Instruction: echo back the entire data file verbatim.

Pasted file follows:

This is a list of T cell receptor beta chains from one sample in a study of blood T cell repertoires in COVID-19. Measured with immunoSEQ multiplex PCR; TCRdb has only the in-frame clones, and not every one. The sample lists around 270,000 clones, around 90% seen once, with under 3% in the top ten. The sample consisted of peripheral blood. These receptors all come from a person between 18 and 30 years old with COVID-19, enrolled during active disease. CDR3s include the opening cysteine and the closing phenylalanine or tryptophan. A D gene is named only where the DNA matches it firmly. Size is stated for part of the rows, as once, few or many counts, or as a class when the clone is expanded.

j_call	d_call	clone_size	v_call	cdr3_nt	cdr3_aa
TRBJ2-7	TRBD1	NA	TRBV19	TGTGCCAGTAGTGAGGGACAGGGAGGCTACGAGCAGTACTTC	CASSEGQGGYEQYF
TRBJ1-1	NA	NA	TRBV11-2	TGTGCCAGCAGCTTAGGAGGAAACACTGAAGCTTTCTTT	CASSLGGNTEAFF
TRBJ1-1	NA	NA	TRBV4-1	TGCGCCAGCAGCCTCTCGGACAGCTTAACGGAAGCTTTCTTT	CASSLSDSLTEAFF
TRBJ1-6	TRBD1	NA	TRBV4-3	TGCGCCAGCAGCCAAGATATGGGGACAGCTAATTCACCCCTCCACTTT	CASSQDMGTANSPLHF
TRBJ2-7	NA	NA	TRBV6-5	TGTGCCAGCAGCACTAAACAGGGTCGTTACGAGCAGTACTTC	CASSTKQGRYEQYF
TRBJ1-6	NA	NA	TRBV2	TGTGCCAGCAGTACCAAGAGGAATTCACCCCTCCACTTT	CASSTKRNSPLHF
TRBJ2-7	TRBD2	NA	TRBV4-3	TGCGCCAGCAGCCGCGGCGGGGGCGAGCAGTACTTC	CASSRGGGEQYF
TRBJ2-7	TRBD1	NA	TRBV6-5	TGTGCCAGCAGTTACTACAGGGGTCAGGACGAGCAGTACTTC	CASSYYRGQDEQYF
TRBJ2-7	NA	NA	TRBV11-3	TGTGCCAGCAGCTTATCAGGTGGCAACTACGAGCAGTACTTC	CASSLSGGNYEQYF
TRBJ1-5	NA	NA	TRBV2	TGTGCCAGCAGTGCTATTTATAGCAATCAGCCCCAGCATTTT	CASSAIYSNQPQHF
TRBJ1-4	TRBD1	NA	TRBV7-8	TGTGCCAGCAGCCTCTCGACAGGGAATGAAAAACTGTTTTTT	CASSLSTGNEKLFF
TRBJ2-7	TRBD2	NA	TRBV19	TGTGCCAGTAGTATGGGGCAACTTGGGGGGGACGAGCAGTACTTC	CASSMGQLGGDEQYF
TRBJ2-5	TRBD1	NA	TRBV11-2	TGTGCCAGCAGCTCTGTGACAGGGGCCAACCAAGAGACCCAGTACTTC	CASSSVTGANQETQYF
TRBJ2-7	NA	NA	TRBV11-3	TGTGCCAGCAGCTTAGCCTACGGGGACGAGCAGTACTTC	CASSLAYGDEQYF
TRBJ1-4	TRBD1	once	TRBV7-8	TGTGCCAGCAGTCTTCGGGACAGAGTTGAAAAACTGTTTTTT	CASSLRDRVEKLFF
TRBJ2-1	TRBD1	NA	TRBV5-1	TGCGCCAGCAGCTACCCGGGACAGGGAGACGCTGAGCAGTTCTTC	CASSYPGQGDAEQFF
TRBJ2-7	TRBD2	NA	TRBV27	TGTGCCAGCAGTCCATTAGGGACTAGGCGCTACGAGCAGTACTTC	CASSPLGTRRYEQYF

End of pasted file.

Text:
This is a list of T cell receptor beta chains from one sample in a study of blood T cell repertoires in COVID-19. Measured with immunoSEQ multiplex PCR; TCRdb has only the in-frame clones, and not every one. The sample lists around 270,000 clones, around 90% seen once, with under 3% in the top ten. The sample consisted of peripheral blood. These receptors all come from a person between 18 and 30 years old with COVID-19, enrolled during active disease. CDR3s include the opening cysteine and the closing phenylalanine or tryptophan. A D gene is named only where the DNA matches it firmly. Size is stated for part of the rows, as once, few or many counts, or as a class when the clone is expanded.

j_call	d_call	clone_size	v_call	cdr3_nt	cdr3_aa
TRBJ2-7	TRBD1	NA	TRBV19	TGTGCCAGTAGTGAGGGACAGGGAGGCTACGAGCAGTACTTC	CASSEGQGGYEQYF
TRBJ1-1	NA	NA	TRBV11-2	TGTGCCAGCAGCTTAGGAGGAAACACTGAAGCTTTCTTT	CASSLGGNTEAFF
TRBJ1-1	NA	NA	TRBV4-1	TGCGCCAGCAGCCTCTCGGACAGCTTAACGGAAGCTTTCTTT	CASSLSDSLTEAFF
TRBJ1-6	TRBD1	NA	TRBV4-3	TGCGCCAGCAGCCAAGATATGGGGACAGCTAATTCACCCCTCCACTTT	CASSQDMGTANSPLHF
TRBJ2-7	NA	NA	TRBV6-5	TGTGCCAGCAGCACTAAACAGGGTCGTTACGAGCAGTACTTC	CASSTKQGRYEQYF
TRBJ1-6	NA	NA	TRBV2	TGTGCCAGCAGTACCAAGAGGAATTCACCCCTCCACTTT	CASSTKRNSPLHF
TRBJ2-7	TRBD2	NA	TRBV4-3	TGCGCCAGCAGCCGCGGCGGGGGCGAGCAGTACTTC	CASSRGGGEQYF
TRBJ2-7	TRBD1	NA	TRBV6-5	TGTGCCAGCAGTTACTACAGGGGTCAGGACGAGCAGTACTTC	CASSYYRGQDEQYF
TRBJ2-7	NA	NA	TRBV11-3	TGTGCCAGCAGCTTATCAGGTGGCAACTACGAGCAGTACTTC	CASSLSGGNYEQYF
TRBJ1-5	NA	NA	TRBV2	TGTGCCAGCAGTGCTATTTATAGCAATCAGCCCCAGCATTTT	CASSAIYSNQPQHF
TRBJ1-4	TRBD1	NA	TRBV7-8	TGTGCCAGCAGCCTCTCGACAGGGAATGAAAAACTGTTTTTT	CASSLSTGNEKLFF
TRBJ2-7	TRBD2	NA	TRBV19	TGTGCCAGTAGTATGGGGCAACTTGGGGGGGACGAGCAGTACTTC	CASSMGQLGGDEQYF
TRBJ2-5	TRBD1	NA	TRBV11-2	TGTGCCAGCAGCTCTGTGACAGGGGCCAACCAAGAGACCCAGTACTTC	CASSSVTGANQETQYF
TRBJ2-7	NA	NA	TRBV11-3	TGTGCCAGCAGCTTAGCCTACGGGGACGAGCAGTACTTC	CASSLAYGDEQYF
TRBJ1-4	TRBD1	once	TRBV7-8	TGTGCCAGCAGTCTTCGGGACAGAGTTGAAAAACTGTTTTTT	CASSLRDRVEKLFF
TRBJ2-1	TRBD1	NA	TRBV5-1	TGCGCCAGCAGCTACCCGGGACAGGGAGACGCTGAGCAGTTCTTC	CASSYPGQGDAEQFF
TRBJ2-7	TRBD2	NA	TRBV27	TGTGCCAGCAGTCCATTAGGGACTAGGCGCTACGAGCAGTACTTC	CASSPLGTRRYEQYF